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Increased Wnt/β-catenin Signaling Allows Overcrowded Stem Cells to Self-renew

Review of "Volumetric Compression Induces Intracellular Crowding to Control Intestinal Organoid Growth via Wntβ-Catenin Signaling" from Cell Stem Cell by Stuart P. Atkinson

While extracellular cues can alter the physical properties of cells, such as stiffness and intracellular crowding, how signaling processes and physiological functionalities respond to these alterations remains relatively unexplored in mammalian cells [1, 2]. Researchers led by Ming Guo (Massachusetts Institute of Technology, Cambridge, MA, USA) knew that the self-renewing epithelium of the intestine undergoes mechanical stress deriving from the expansion of intestinal stem cells (ISCs) [3] and osmotic stress deriving from daily diet and digestion [4]; however, the impact of extracellular physical cues on the function of intestinal cells remained elusive. Now, the Guo team returns with a new study that demonstrates how cellular physical properties can promote ISC self-renewal by inducing intracellular crowding and maintaining an elevated response to Wnt ligands [5].

Li et al. evaluated the effects of extracellular physical/mechanical cues on ISCs resident within the mouse intestinal epithelium and intestinal organoids and discovered that this type of stimulation regulated growth characteristics by reducing cell size and modifying intracellular crowding to elevate Wnt/β-catenin signaling. While intracellular crowding varies according to the type of extracellular physical/mechanical cue employed (mechanical forces, matrix rigidity, and osmotic stress), this mechanism leads to the stabilization of the LRP6 signalosome in ISCs by modulating the equilibrium of LRP6-Axin binding. In turn, the LRP6 signalosome inhibits the degradation of β-catenin and prompts the significant enhancement of Wnt target gene expression. Through a subsequent study of this mechanism in intestinal organoids, the authors provided evidence that intracellular crowding and elevated Wnt/β-catenin signaling following osmotic and mechanical compression prompts the self-renewal of ISCs within organoids, leading to organoid expansion.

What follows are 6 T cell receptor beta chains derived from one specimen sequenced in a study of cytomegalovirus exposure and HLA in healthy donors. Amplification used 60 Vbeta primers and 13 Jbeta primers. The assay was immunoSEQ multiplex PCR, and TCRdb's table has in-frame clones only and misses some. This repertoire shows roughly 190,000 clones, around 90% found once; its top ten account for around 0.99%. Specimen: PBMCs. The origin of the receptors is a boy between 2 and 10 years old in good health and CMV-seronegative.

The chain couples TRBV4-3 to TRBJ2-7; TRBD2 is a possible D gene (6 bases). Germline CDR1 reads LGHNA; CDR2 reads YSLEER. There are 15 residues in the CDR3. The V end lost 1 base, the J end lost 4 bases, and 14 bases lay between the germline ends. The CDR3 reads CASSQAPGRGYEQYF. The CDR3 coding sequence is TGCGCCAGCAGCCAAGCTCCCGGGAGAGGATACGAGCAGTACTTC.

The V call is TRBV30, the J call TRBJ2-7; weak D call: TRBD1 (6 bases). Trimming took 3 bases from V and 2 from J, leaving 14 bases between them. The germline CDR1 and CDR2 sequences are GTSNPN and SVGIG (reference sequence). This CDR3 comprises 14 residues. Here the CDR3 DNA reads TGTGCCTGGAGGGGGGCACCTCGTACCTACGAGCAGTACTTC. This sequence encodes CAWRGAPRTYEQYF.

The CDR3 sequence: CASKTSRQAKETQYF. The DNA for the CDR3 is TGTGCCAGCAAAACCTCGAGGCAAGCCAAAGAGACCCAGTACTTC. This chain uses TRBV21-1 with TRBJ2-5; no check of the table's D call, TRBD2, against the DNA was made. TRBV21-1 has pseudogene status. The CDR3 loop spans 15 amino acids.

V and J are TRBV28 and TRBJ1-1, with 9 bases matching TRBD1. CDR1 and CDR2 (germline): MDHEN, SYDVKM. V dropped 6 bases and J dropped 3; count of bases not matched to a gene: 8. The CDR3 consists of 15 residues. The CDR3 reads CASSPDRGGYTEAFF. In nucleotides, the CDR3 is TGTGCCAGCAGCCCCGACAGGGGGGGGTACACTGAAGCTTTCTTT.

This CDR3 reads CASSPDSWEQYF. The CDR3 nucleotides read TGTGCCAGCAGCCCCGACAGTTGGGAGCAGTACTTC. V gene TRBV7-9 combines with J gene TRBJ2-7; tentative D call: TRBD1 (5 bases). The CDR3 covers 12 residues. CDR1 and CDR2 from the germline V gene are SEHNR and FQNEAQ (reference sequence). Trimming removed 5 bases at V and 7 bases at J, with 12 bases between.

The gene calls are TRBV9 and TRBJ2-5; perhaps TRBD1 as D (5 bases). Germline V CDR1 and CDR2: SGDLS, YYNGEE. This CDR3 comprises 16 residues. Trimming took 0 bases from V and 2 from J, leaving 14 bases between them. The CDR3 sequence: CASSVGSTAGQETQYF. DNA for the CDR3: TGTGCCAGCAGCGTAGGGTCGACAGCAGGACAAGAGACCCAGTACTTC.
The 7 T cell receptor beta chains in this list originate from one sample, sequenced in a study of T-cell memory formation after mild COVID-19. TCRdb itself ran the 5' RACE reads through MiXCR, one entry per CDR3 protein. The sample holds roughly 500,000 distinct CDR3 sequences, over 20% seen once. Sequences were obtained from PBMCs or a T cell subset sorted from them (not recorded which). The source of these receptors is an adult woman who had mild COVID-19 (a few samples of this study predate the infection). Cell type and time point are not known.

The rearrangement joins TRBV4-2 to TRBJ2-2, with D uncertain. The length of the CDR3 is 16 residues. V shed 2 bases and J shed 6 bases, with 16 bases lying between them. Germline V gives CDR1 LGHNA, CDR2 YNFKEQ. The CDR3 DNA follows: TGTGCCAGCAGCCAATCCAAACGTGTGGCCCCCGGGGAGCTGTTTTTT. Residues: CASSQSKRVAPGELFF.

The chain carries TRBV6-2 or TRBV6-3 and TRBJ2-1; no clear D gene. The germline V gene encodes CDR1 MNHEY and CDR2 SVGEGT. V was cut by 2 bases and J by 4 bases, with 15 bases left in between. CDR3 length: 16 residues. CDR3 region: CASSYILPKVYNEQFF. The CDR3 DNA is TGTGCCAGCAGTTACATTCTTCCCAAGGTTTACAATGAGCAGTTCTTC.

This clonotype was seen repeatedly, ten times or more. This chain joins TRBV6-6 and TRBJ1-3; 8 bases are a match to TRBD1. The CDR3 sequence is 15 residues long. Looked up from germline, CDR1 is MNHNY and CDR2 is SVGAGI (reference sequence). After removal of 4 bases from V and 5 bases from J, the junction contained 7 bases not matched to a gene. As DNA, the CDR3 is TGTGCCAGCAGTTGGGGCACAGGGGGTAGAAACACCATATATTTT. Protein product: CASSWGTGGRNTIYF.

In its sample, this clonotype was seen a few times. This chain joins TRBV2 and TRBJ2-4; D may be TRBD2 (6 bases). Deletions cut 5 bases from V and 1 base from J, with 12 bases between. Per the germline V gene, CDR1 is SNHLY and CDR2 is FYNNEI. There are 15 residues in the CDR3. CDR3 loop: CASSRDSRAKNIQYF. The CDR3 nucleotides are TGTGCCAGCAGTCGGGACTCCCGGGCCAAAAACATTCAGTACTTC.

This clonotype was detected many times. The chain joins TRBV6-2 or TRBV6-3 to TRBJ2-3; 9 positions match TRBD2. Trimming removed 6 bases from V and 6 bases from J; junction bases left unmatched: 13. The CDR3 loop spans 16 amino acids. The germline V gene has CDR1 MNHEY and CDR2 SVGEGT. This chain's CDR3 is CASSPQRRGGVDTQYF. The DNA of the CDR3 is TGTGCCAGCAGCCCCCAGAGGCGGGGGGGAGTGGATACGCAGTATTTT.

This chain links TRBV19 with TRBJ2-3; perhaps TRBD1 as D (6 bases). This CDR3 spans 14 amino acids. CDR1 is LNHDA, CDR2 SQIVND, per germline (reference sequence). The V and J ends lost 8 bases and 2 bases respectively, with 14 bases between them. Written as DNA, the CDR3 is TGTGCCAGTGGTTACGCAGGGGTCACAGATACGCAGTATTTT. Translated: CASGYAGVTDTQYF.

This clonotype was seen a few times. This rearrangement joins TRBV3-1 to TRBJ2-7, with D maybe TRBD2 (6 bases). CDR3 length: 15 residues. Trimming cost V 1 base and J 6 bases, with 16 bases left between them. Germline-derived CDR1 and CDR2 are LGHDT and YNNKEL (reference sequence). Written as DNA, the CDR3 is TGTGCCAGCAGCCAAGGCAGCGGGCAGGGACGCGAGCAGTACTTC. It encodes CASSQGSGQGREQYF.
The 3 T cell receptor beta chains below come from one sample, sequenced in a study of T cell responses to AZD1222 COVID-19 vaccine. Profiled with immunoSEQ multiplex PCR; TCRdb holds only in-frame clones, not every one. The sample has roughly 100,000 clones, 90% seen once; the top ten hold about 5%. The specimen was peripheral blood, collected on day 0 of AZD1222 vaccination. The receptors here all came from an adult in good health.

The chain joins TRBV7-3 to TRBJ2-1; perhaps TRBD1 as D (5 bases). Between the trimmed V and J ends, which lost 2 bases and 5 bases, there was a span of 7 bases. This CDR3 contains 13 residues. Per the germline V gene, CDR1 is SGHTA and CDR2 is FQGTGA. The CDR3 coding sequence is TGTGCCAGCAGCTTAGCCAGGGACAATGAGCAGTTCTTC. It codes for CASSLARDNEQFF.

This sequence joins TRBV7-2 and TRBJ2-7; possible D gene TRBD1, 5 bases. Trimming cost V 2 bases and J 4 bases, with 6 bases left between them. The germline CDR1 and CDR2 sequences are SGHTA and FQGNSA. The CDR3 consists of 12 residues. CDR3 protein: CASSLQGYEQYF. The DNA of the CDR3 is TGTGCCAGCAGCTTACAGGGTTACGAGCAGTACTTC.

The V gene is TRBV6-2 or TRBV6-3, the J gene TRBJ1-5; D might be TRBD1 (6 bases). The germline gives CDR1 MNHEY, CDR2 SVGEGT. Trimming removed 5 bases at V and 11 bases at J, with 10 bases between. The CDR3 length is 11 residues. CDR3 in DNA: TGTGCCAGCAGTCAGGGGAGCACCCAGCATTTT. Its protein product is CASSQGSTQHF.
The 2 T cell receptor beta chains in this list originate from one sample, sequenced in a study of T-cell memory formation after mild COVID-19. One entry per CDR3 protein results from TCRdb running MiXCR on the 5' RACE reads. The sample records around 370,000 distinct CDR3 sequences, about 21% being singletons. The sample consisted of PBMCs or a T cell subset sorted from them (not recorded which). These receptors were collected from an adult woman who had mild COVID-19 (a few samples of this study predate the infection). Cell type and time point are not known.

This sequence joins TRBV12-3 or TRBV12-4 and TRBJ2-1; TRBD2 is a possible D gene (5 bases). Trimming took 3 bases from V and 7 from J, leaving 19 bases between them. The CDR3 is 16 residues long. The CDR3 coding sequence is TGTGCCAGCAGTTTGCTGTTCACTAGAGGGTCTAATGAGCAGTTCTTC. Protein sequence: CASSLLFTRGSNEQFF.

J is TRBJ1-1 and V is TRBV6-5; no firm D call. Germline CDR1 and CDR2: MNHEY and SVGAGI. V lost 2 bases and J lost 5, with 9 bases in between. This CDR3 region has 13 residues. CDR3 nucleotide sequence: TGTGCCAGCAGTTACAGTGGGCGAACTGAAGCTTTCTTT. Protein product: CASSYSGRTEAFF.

The authors hope that their studies linking extracellular physical cues with intracellular signaling through intracellular crowding will pave the way for studies into additional cellular signaling pathways and other cell lineage commitments, as well as the appreciation of this mechanism in other mouse tissues, such as the lung and liver, and also human tissue. Importantly, these findings may also significantly contribute to the design of optimized strategies for the expansion of both stem cells and organoids.

For more on how increased Wnt/β-catenin signaling allows overcrowded intestinal stem cells to self-renew, stay tuned to the Stem Cells Portal!


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  4. Overduin J, Tylee TS, Frayo RS, et al., Hyperosmolarity in the small intestine contributes to postprandial ghrelin suppression. American Journal of Physiology-Gastrointestinal and Liver Physiology 2014;306:G1108-G1116.
  5. Li Y, Chen M, Hu J, et al., Volumetric Compression Induces Intracellular Crowding to Control Intestinal Organoid Growth via Wnt/b-Catenin Signaling. Cell Stem Cell 2021;28:63-78.e7.